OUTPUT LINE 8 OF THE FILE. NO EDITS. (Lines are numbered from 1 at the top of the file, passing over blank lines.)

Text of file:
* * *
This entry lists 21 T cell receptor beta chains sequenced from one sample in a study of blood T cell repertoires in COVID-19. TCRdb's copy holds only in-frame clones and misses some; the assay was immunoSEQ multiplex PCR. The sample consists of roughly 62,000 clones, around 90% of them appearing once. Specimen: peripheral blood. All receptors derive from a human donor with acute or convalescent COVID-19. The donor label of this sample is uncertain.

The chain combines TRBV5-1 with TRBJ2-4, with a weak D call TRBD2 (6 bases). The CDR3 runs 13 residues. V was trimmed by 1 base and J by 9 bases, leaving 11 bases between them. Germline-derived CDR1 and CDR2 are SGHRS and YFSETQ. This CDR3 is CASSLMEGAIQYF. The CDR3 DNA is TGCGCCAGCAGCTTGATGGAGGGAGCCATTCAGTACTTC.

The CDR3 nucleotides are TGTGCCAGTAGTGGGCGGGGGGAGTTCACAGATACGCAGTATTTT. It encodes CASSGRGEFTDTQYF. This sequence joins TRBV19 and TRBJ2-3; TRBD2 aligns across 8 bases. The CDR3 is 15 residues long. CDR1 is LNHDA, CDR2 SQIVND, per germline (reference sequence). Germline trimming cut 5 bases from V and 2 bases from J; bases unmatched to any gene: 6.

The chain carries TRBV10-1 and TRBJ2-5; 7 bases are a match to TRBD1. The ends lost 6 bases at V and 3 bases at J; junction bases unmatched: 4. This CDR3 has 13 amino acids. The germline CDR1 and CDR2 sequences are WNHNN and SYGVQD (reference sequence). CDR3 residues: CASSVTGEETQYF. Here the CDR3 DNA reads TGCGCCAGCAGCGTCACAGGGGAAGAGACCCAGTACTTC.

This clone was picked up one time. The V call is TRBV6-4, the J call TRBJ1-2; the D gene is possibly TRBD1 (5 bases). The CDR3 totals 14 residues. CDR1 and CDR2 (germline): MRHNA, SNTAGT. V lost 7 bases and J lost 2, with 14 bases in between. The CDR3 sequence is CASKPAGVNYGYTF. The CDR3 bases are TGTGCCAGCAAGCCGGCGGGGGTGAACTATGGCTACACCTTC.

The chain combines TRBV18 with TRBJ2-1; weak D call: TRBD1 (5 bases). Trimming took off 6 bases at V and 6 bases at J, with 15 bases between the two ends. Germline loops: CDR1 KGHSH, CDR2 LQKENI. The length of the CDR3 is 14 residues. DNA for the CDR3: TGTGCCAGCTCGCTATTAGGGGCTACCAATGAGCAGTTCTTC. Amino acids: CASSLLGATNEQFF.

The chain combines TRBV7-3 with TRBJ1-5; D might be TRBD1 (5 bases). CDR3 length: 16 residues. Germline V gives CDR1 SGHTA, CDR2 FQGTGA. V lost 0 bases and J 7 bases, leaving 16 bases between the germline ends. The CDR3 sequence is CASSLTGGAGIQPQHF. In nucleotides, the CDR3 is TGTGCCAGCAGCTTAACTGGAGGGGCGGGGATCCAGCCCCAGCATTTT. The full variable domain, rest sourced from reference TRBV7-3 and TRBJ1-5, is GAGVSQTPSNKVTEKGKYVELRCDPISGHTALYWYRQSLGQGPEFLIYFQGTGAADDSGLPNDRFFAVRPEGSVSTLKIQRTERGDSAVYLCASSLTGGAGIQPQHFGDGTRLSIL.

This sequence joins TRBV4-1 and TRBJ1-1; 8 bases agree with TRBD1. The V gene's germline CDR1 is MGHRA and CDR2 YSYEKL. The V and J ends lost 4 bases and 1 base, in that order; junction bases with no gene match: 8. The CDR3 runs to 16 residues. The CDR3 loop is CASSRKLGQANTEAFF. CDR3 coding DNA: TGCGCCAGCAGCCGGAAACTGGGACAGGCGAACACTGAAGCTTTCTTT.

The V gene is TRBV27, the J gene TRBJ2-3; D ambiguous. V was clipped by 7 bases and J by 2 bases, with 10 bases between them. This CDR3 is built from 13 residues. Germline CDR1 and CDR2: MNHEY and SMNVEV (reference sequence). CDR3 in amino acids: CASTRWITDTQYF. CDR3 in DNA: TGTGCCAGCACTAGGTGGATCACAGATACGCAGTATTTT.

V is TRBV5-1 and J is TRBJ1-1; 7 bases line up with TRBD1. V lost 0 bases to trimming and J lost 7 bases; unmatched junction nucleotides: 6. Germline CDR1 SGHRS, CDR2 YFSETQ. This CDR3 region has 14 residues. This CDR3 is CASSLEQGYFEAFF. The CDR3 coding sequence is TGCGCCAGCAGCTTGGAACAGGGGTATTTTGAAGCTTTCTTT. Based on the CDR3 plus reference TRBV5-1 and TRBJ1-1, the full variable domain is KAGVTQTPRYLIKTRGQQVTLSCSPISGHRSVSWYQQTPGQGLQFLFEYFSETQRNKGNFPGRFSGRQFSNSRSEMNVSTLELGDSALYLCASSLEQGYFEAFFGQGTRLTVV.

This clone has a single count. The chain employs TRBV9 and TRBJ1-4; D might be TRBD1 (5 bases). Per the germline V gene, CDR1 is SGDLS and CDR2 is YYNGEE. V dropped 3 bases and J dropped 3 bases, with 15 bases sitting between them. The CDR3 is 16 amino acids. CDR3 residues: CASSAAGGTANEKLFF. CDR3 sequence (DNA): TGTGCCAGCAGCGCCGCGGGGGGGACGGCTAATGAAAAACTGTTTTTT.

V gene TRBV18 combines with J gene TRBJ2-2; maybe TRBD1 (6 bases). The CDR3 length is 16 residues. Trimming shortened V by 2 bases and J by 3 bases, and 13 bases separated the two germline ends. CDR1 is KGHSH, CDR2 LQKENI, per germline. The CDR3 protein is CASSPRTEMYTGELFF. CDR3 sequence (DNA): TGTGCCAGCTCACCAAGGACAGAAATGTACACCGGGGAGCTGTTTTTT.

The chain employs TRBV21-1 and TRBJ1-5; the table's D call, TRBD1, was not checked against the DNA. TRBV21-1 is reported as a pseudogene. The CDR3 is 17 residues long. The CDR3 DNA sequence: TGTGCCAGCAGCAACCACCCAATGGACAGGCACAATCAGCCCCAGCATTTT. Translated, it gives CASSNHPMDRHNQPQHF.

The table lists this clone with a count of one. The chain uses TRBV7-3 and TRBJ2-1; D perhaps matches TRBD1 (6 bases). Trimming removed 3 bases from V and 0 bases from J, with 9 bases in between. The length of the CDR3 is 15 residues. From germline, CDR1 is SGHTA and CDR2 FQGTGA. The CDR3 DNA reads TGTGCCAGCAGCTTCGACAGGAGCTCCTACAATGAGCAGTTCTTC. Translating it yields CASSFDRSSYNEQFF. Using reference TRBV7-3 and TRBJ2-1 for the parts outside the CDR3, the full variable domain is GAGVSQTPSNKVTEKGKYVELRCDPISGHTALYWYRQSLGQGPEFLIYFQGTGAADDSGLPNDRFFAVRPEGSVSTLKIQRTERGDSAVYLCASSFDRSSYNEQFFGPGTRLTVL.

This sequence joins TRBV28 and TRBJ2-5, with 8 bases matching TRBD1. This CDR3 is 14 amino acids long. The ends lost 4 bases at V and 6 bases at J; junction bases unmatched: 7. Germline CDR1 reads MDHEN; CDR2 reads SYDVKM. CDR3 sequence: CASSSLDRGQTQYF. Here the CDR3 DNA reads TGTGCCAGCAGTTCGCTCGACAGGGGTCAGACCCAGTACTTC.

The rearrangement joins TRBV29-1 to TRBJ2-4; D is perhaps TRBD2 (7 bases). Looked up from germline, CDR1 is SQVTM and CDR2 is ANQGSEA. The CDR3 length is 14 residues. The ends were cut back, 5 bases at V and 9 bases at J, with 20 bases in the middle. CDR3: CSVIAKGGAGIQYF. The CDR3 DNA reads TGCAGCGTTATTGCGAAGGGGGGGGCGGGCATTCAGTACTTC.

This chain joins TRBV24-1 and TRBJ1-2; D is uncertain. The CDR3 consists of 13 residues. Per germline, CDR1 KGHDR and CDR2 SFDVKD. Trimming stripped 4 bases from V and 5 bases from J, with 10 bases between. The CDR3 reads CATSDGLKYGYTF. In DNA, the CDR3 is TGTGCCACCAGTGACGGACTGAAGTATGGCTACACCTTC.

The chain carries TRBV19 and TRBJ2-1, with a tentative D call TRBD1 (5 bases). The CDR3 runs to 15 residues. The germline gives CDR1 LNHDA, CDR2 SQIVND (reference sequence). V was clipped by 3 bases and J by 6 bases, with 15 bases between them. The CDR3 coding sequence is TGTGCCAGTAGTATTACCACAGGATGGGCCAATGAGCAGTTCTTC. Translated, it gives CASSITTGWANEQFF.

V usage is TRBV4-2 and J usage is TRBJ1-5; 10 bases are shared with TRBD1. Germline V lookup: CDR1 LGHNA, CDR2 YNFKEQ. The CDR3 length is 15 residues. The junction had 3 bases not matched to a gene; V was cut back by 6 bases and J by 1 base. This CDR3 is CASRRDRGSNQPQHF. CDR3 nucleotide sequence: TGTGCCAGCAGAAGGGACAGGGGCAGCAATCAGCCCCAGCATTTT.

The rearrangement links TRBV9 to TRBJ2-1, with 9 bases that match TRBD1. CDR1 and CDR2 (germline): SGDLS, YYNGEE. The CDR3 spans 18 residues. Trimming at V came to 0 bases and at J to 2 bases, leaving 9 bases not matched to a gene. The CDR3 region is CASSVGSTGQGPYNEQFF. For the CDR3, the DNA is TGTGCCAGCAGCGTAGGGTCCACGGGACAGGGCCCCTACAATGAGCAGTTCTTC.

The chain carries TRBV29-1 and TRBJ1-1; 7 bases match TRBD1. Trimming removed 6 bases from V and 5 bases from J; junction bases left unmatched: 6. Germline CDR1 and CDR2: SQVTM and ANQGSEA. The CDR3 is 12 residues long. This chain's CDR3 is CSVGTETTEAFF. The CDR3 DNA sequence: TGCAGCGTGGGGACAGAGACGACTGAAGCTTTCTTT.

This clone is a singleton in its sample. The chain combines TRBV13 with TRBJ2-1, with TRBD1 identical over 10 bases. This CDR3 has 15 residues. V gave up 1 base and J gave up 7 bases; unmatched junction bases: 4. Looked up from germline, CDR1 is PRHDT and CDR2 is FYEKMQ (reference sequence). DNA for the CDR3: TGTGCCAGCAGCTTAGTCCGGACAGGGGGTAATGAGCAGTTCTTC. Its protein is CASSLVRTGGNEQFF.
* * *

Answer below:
This sequence joins TRBV4-1 and TRBJ1-1; 8 bases agree with TRBD1. The V gene's germline CDR1 is MGHRA and CDR2 YSYEKL. The V and J ends lost 4 bases and 1 base, in that order; junction bases with no gene match: 8. The CDR3 runs to 16 residues. The CDR3 loop is CASSRKLGQANTEAFF. CDR3 coding DNA: TGCGCCAGCAGCCGGAAACTGGGACAGGCGAACACTGAAGCTTTCTTT.